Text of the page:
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Rock Art in Willow Springs Canyon
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Willow Springs
Rock art is a precious resource. Please help protect and preserve these sites.
Willow Springs
Boulder with hand prints (view east from outhouse)


Willow Springs is located a deep, shady canyon where the east-west trending La Madre Mountains meet the north-south trending Spring Mountains. Compared to the surrounding desert, Willow Springs Canyon is deep, cool, and moist. Permanent water is available here at two springs: Willow Spring (north end of the picnic area) and Lost Creek Spring (about 0.4 miles south of the picnic area). Water also runs in the wash during winter. It is easy to see why native people spent time in this area.

Willow Springs Petroglyphs
Hand prints (view E)

Scattered about the area are boulders and sandstone cliffs. Many rock faces are covered in desert varnish, a naturally occurring dark patina that forms on the surface of rocks in the desert. Native peoples created petroglyphs by pecking away the desert varnish to reveal the underlying red and white sandstone rock. The best examples of petroglyphs here are on a wall across the wash from the picnic area. From a few yards past the end of the pavement, follow the Petroglyph Wall Trail northwest across the wash.

Native peoples also used paint to mark on the rock surfaces (pictographs), the best examples of which are hand paintings high on the underside of an overhanging boulder behind the small outhouse in the picnic area. Here, native peoples put red paint on their hand, then jumped up and slapped the rock, leaving a red imprint of their hand on the rock. There area relatively few pictographs in the area, as most probably deteriorated in the weather, and hand paintings are unusual among pictographs. Please be especially careful with these rather personal messages from the ancients.

Willow Springs Petroglyphs
Hand prints in the snow
Another pictograph, a more-typical symbol rather than a hand painting, can be seen on the Willow Springs Loop Trail, two or three minutes north of Lost Creek Spring. Please remember that rock art, and especially pictographs are national treasures that are easily damaged -- take care and leave the area as you found it for generations to come.
Willow Springs
Agave roasting-pit adjacent to hand prints (view S)

Native people also made agave-roasting pits in the canyon. An excellent example of which is located adjacent to the hand paintings. Agave-roasting pits are large cooking pits (10 to 45 feet across and up to 10-feet high) used by native peoples and recognized as doughnut-shaped piles of limestone rocks. Native peoples dug a pit, lined it with limestone rocks, and built a big fire in the pit. When the fire burned down to coals, they scraped the coals to the side, put the food (agave and meat) in the hot bottom of the pit, and covered everything with coals and hot limestone rocks from the edge of the pit. When the food was cooked, they uncovered it by scraping the rocks and ash to the side. Apparently the rocks don't hold the heat after a couple of roastings, so new rocks are constantly added, which results in the large doughnut-shaped piles. More agave-roasting pits can be found along the wash up the canyon.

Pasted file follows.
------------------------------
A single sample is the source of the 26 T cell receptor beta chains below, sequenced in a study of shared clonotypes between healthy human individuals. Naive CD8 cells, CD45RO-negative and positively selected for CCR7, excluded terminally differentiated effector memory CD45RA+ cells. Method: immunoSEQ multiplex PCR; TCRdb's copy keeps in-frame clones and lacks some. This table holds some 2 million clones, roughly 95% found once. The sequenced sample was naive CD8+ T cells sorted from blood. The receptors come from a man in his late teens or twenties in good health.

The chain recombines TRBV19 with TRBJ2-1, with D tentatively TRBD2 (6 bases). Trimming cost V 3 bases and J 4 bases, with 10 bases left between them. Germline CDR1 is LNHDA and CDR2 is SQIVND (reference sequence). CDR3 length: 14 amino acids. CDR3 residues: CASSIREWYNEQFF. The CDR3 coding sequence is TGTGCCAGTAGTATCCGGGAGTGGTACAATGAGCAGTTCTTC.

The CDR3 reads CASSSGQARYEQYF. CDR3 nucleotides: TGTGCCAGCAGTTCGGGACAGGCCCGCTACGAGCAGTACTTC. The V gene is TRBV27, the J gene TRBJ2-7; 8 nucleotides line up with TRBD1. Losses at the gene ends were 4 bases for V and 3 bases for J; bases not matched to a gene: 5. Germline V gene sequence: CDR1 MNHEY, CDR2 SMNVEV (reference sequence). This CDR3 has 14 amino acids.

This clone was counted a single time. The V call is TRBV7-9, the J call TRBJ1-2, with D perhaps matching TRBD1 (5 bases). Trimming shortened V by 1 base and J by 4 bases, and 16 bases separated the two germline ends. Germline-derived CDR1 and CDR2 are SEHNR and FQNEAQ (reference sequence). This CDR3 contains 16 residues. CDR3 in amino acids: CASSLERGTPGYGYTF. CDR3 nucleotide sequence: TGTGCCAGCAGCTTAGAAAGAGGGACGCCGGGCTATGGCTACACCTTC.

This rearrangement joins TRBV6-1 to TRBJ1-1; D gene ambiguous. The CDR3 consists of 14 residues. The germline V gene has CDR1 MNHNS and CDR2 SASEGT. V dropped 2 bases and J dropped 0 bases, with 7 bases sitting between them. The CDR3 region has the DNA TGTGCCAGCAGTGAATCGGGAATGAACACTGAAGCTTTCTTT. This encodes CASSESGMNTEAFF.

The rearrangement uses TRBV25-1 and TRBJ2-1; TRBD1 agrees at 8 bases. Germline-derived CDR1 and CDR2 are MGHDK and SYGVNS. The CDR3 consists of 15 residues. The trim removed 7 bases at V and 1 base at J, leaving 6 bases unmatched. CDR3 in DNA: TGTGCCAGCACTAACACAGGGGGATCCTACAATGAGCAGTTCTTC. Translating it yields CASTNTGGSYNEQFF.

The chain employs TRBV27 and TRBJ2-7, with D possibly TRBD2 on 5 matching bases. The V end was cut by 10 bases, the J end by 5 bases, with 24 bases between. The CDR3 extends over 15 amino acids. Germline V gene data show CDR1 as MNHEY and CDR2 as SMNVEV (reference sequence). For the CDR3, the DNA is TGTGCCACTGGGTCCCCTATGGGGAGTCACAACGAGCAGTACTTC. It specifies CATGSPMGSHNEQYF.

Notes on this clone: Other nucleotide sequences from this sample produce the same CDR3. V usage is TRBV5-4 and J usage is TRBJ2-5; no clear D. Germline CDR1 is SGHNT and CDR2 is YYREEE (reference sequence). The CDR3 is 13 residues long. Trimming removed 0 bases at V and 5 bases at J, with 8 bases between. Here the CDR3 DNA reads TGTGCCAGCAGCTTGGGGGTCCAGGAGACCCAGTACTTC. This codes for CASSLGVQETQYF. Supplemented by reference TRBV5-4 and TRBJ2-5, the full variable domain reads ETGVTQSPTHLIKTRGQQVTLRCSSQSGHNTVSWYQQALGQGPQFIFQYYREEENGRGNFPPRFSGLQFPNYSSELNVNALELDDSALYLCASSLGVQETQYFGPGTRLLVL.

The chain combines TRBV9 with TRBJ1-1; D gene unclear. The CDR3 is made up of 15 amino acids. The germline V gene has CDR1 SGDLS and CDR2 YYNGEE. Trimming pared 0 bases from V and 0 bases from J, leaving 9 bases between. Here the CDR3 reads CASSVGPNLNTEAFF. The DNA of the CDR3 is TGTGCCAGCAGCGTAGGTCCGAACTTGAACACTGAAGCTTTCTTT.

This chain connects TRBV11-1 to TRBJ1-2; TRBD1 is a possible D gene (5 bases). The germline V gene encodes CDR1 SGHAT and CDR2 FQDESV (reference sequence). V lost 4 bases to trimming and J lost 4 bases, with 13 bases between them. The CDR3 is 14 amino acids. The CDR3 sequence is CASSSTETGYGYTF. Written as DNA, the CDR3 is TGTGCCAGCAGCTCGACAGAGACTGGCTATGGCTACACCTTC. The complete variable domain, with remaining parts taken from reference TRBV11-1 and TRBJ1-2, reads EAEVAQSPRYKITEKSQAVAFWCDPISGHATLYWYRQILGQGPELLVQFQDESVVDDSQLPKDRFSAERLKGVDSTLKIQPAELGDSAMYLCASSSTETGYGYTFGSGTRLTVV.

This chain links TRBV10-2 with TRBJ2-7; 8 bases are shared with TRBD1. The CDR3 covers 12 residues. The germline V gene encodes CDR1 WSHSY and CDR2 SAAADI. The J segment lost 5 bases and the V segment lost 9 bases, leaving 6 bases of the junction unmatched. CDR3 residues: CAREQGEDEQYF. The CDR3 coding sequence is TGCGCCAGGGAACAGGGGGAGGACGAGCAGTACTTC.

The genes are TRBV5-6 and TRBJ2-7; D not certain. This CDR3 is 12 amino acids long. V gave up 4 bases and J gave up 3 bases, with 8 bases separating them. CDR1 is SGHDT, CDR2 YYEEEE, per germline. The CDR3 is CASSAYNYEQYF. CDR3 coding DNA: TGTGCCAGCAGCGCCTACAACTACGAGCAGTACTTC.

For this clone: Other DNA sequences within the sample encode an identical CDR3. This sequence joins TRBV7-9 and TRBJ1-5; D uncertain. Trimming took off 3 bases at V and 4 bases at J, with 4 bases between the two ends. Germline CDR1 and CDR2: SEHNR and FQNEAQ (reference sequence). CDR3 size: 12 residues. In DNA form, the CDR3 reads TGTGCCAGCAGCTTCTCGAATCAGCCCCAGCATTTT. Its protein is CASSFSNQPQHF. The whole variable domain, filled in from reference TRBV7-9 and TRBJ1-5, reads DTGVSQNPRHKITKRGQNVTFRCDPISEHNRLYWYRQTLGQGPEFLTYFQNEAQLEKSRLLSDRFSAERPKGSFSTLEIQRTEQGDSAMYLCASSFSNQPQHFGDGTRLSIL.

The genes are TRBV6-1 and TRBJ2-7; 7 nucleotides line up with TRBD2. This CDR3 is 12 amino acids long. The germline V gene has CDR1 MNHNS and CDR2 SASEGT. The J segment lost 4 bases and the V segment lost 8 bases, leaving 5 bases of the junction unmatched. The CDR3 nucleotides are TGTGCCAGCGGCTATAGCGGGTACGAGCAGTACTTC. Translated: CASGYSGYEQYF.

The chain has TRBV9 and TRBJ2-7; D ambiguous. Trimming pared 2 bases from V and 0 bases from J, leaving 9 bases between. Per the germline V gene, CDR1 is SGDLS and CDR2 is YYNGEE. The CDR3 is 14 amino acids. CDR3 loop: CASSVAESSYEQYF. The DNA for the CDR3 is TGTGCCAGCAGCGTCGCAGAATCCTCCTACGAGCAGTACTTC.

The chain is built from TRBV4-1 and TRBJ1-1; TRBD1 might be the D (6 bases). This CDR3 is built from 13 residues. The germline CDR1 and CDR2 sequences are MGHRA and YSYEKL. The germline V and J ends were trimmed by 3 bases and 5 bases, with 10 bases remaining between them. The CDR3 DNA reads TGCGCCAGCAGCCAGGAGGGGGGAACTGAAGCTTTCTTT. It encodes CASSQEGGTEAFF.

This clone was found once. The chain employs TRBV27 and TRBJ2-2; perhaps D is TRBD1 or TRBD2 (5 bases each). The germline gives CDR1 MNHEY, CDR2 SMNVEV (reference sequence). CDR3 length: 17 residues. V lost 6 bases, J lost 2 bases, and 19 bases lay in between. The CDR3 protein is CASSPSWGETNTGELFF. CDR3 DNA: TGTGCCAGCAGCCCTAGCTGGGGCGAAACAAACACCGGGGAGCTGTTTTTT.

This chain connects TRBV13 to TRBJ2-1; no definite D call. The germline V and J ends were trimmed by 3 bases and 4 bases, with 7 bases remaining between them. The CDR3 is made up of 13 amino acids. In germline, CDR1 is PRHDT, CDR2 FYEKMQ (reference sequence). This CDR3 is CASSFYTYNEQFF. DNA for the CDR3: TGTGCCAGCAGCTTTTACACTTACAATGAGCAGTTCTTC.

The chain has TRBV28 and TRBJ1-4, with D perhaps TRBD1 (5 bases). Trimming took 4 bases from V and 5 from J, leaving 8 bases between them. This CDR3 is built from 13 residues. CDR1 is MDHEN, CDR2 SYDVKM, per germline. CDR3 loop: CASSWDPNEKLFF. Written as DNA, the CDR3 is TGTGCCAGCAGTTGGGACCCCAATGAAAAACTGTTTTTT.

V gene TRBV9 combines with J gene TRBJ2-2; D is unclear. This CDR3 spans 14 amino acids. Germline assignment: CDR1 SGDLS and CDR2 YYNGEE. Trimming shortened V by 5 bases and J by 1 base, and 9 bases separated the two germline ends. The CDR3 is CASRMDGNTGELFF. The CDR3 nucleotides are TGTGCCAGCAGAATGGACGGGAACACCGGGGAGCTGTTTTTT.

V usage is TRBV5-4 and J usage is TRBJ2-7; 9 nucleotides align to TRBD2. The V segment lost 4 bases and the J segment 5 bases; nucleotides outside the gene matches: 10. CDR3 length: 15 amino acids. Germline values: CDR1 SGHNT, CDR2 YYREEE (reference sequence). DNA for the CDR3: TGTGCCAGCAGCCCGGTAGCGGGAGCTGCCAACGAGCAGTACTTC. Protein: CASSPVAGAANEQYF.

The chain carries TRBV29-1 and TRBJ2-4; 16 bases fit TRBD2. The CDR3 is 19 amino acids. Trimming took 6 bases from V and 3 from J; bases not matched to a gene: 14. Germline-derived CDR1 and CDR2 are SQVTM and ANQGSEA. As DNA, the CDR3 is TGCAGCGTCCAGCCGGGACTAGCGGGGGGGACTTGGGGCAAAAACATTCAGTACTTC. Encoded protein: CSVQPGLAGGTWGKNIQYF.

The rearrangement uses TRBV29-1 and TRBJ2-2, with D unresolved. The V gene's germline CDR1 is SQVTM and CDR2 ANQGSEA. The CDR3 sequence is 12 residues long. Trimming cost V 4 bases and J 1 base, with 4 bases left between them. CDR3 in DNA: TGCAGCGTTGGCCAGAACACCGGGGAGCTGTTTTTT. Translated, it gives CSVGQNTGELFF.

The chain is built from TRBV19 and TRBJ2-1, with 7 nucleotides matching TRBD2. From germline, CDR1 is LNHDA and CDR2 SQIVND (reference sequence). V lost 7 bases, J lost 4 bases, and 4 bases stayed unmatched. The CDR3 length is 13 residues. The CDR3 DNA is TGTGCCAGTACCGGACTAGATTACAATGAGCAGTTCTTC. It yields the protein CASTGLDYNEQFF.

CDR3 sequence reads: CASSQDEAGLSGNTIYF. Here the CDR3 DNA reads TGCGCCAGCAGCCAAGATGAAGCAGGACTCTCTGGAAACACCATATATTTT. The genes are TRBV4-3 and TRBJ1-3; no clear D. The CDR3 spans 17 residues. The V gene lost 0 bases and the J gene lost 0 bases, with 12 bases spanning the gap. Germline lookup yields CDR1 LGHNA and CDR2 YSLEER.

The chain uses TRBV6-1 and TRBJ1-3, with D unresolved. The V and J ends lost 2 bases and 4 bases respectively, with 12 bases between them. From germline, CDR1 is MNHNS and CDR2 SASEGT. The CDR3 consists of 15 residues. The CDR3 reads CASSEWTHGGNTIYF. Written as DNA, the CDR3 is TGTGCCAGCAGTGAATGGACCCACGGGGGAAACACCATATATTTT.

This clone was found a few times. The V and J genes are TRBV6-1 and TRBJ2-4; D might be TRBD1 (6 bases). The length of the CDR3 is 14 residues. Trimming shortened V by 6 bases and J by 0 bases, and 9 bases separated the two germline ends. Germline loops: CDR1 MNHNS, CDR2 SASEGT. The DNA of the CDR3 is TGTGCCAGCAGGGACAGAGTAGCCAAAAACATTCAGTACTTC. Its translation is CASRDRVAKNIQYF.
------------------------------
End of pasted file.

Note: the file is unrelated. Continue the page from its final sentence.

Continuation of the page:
Willow Springs
Pictograph near Lost Creek Spring (view SW)

There are some nice petroglyphs on the wall across the canyon. From the end of the pavement, walk across the wash on the Petroglyph Wall Trail. The trail is well-defined; watching for a pole fence that blocks access to the base of the cliffs. The rock art is right just behind the fence. There are also a few pictographs (faint red paintings) to the left of the petroglyphs under an overhang.

Access to Willow Springs Canyon is via a good, paved road. Access to the hand paintings and an agave-roasting pit are via a short paved trail. Access to the petroglyphs is via a short, rocky trail.

Petroglyph Wall
Petroglyph Wall (view northwest from the road)


The area is located along the Scenic Loop Road in Red Rock Canyon National Conservation Area, about 1 hour west of Las Vegas.

Links to Area Map and Site Map.

From town, drive out to Red Rocks. From West Charleston at Scenic Loop Road (Table 1, Site 519), turn right and drive north for 0.2 miles to the entrance station (Site 855). Pay the fee, then drive around the one-way Scenic Loop Road to Willow Springs Road (Site 526), which is at Mile Marker 7.5 (0.5 miles past Mile Marker 7). Turn right onto Willow Springs Road and drive north for 0.6 miles to the end of the pavement at Willow Springs Picnic Area (Site 181).

Petroglyph Wall
Petroglyph Wall petroglyphs (view west)


Red Rocks is a day-use area. The actual opening and closing times change through the year, but generally follow sunrise and sunset.


$7 per vehicle. Federal Lands and other passes accepted.

Table 1. Highway Coordinates based on GPS data (NAD27; UTM Zone 11S). Download Highway GPS Waypoints (*.gpx) file.

Site Location Latitude (°N) Longitude (°W) UTM Easting UTM Northing Elevation (feet) Verified
181 Willow Springs picnic area 36.1610 115.4980 635106 4002654 4,575 Yes
519 Charleston Blvd at Scenic Loop Rd entrance 36.1318 115.4206 642120 3999525 3,681 Yes
526 Scenic Loop Rd at Willow Springs Rd 36.1561 115.4891 635906 4002118 4,441 Yes
855 Scenic Loop Rd at Entrance Station 36.1325 115.4228 641918 3999598 3,682 Yes

Happy Hiking! All distances, elevations, and other facts are approximate.
copyright; Last updated 120421

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